Aloguinsan, Cebu

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Aloguinsan
Municipality
Cantabugon, Aloguinsan
Cantabugon, Aloguinsan
Map of Cebu with Aloguinsan highlighted
Map of Cebu with Aloguinsan highlighted
Aloguinsan is located in Philippines
Aloguinsan
Aloguinsan
Location within the Philippines
Coordinates: 10°13′N 123°33′E / 10.217°N 123.550°E / 10.217; 123.550Coordinates: 10°13′N 123°33′E / 10.217°N 123.550°E / 10.217; 123.550
Country Philippines
Region Central Visayas (Region VII)
Province Cebu
Congr. district 3rd district of Cebu
Established 1886
Barangays 15
Government[1]
 • Mayor Augustus Caesar L. Moreno
Area[2]
 • Total 61.92 km2 (23.91 sq mi)
Population (2010)[3]
 • Total 27,650
 • Density 450/km2 (1,200/sq mi)
Time zone PST (UTC+8)
ZIP code 6040
Dialing code 32

Aloguinsan is a small town and fourth class municipality in the province of Cebu, Philippines. By road it is 59 kilometres (37 mi) southwest of Cebu City.[4] According to the 2010 census, it has a population of 27,650 people.[3] The Aloguinsan Public Market is held at the top of the beach.

Barangays[edit]

Aloguinsan is administratively subdivided into 15 barangays:

  • Angilan
  • Bojo
  • Bonbon
  • Esperanza
  • Kandingan
  • Kantabogon
  • Kawasan
  • Olango
  • Poblacion
  • Punay
  • Rosario
  • Saksak
  • Tampa-an
  • Toyokon
  • Zaragosa

History[edit]

Aloguinsan was formerly a barrio of Pinamungajan. It was created a town by the Royal Decree of the King of Spain in 1886.[5] The first capitan was Felomino Nengasca who became its first "Captain Municipal".

Bulwarte, a historic landmark, still stands as a mute testimony to the courage of the early inhabitants of Aloguinsan. Because of the frequent Moro attacks, the natives, under the supervision of the Spaniards, constructed a watchtower on top of a hill at the mouth of a river. From this vantage point, they could see incoming Moro vintas.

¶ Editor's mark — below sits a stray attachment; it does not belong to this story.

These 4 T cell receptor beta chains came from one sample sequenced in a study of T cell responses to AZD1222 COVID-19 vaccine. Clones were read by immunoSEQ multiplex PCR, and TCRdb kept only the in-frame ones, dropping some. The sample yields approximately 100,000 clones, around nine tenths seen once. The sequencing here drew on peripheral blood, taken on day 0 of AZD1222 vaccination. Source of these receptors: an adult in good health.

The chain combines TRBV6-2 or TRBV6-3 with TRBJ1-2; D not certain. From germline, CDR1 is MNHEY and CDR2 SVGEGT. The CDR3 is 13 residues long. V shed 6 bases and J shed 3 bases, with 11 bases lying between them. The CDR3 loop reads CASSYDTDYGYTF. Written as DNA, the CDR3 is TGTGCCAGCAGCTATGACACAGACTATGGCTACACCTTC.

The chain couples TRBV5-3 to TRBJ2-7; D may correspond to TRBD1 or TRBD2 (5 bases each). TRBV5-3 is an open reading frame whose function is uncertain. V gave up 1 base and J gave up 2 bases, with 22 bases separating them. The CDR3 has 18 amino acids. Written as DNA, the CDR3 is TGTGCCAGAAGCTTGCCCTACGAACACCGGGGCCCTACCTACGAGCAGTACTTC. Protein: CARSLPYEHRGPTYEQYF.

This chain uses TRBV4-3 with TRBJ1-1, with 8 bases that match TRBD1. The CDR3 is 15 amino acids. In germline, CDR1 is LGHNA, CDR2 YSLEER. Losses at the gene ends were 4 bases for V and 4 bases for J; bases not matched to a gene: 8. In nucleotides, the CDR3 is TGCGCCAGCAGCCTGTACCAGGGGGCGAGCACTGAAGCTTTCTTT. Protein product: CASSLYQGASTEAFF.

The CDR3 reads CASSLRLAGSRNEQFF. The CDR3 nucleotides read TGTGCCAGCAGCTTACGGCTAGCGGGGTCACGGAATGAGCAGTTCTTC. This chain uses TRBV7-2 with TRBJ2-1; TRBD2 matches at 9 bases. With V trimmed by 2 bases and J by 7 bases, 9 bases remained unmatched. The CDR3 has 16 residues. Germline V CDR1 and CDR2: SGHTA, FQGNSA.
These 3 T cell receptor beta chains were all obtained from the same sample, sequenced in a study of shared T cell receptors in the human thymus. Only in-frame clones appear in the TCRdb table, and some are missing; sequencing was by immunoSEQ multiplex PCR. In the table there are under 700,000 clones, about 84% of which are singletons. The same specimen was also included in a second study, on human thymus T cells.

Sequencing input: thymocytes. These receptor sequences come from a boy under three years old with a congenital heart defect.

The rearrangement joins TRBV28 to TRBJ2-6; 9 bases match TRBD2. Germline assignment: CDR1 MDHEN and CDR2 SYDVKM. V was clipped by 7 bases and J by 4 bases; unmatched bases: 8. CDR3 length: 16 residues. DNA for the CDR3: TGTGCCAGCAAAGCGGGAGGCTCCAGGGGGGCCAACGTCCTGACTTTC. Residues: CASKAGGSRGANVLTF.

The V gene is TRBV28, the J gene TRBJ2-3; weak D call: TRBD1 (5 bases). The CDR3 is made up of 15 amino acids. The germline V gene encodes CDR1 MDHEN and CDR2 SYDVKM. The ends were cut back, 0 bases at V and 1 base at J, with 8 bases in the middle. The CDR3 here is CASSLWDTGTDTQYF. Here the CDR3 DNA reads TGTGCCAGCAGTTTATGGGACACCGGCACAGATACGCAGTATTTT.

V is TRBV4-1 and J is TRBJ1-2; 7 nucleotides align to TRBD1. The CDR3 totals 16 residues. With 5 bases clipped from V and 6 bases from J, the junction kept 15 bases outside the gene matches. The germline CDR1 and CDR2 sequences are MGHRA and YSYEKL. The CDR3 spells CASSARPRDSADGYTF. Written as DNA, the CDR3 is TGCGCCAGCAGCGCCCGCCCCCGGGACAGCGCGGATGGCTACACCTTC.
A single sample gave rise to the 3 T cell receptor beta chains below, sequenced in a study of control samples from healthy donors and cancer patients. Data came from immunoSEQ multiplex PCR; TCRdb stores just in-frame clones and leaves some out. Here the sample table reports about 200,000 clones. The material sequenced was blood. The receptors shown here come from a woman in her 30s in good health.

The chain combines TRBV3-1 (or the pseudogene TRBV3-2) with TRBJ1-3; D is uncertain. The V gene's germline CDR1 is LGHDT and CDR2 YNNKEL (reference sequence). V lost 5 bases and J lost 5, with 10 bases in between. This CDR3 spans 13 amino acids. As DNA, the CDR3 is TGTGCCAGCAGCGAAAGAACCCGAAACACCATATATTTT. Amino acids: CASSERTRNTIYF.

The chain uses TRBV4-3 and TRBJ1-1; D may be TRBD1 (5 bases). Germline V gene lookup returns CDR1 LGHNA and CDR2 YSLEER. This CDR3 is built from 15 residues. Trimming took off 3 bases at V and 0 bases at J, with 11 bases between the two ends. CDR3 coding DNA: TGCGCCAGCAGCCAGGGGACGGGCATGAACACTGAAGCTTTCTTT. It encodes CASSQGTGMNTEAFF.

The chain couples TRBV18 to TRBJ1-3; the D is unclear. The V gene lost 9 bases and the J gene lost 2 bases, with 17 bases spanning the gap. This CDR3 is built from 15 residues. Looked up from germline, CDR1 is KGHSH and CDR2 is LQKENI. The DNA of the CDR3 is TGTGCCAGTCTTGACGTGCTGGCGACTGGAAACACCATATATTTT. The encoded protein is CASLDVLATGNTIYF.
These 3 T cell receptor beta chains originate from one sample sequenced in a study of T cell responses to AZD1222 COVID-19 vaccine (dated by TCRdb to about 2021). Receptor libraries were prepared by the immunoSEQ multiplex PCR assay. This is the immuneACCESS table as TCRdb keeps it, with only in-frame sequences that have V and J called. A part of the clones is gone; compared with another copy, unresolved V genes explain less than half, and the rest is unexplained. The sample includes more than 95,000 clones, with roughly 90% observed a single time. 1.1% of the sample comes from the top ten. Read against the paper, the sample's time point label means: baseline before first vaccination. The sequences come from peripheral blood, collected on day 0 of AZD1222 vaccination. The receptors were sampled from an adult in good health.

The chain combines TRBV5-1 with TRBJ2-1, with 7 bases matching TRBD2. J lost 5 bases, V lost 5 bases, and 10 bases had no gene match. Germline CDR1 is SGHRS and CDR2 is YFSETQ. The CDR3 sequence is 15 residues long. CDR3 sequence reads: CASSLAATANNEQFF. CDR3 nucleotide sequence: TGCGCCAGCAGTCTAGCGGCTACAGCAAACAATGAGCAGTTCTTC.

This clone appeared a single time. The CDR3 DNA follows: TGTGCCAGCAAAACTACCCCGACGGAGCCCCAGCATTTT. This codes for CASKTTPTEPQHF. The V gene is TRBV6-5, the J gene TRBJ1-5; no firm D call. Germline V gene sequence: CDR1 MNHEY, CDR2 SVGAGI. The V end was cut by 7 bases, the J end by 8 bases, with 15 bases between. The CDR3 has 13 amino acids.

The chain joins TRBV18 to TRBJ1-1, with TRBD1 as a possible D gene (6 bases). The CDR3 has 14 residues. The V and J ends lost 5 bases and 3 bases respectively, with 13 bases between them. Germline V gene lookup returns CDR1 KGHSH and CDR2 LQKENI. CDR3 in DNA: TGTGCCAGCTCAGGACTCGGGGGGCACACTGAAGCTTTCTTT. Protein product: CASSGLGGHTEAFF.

One night (a full moon and favorable winds), the Muslim invaders approached the village. With old people, women, and children safe behind the hills, the men began firing their cannons and did not stop until the pirates were annihilated. It was the end of Moro assaults.

The historic hill of Villona between the barrios of Olango and Cawasan was also the site of a battle between the American forces and Filipino revolutionist. The rebels under the leadership of Anastacio de la Cruz encountered the forces of Lt. Walker on Holy Thursday on April 1903. Lt. Walker and a number of his men were killed. The following day, Good Friday, Lt. McCoy took over the command of the American troops and outfought the Pulahanes (the rebels because of their red headbands were known as such.) who were defeated.

The courage and patriotism of the Aloguinsan were again tested in World War II. Cebuano guerillas from the place stubbornly and fiercely resisting Japanese invaders to helping Allied Filipino troops of the 81st, 82nd and 83rd Infantry Division of the Philippine Commonwealth Army in barrio Konguigon resulted in the death of many Japanese soldiers. The enemy retaliated by killing many civilians, including babies, and there entered by joint Filipino and American troops together with the Cebuano guerillas until the end in the Second World War.

Demographics[edit]

Population census of Aloguinsan
Year Pop.   ±% p.a.  
1990 19,214 —    
1995 21,472 +2.25%
2000 24,180 +2.40%
2007 26,353 +1.24%
2010 27,650 +1.61%
Source: National Statistics Office[3]

Festival[edit]

Every year in June, they celebrate the famous "Kinsan Festival", named for a fish that is usually abundant in months of May to July.[6] The town fiesta is celebrated every 23rd & 24 October in honor of St. Raphael the Archangel.

Notable residents[edit]

References[edit]

  1. ^ "Municipalities". Quezon City, Philippines: Department of the Interior and Local Government. Retrieved 1 April 2013. 
  2. ^ "Province: Cebu". PSGC Interactive. Makati City, Philippines: National Statistical Coordination Board. Retrieved 1 April 2013. 
  3. ^ a b c "Total Population by Province, City, Municipality and Barangay: as of May 1, 2010". 2010 Census of Population and Housing. National Statistics Office. Retrieved 1 April 2013. 
  4. ^ Google Maps. Maps (Map).
  5. ^ Lipsius 2011, p.2
  6. ^ Lipsius 2011, p.95

Bibliography[edit]

External links[edit]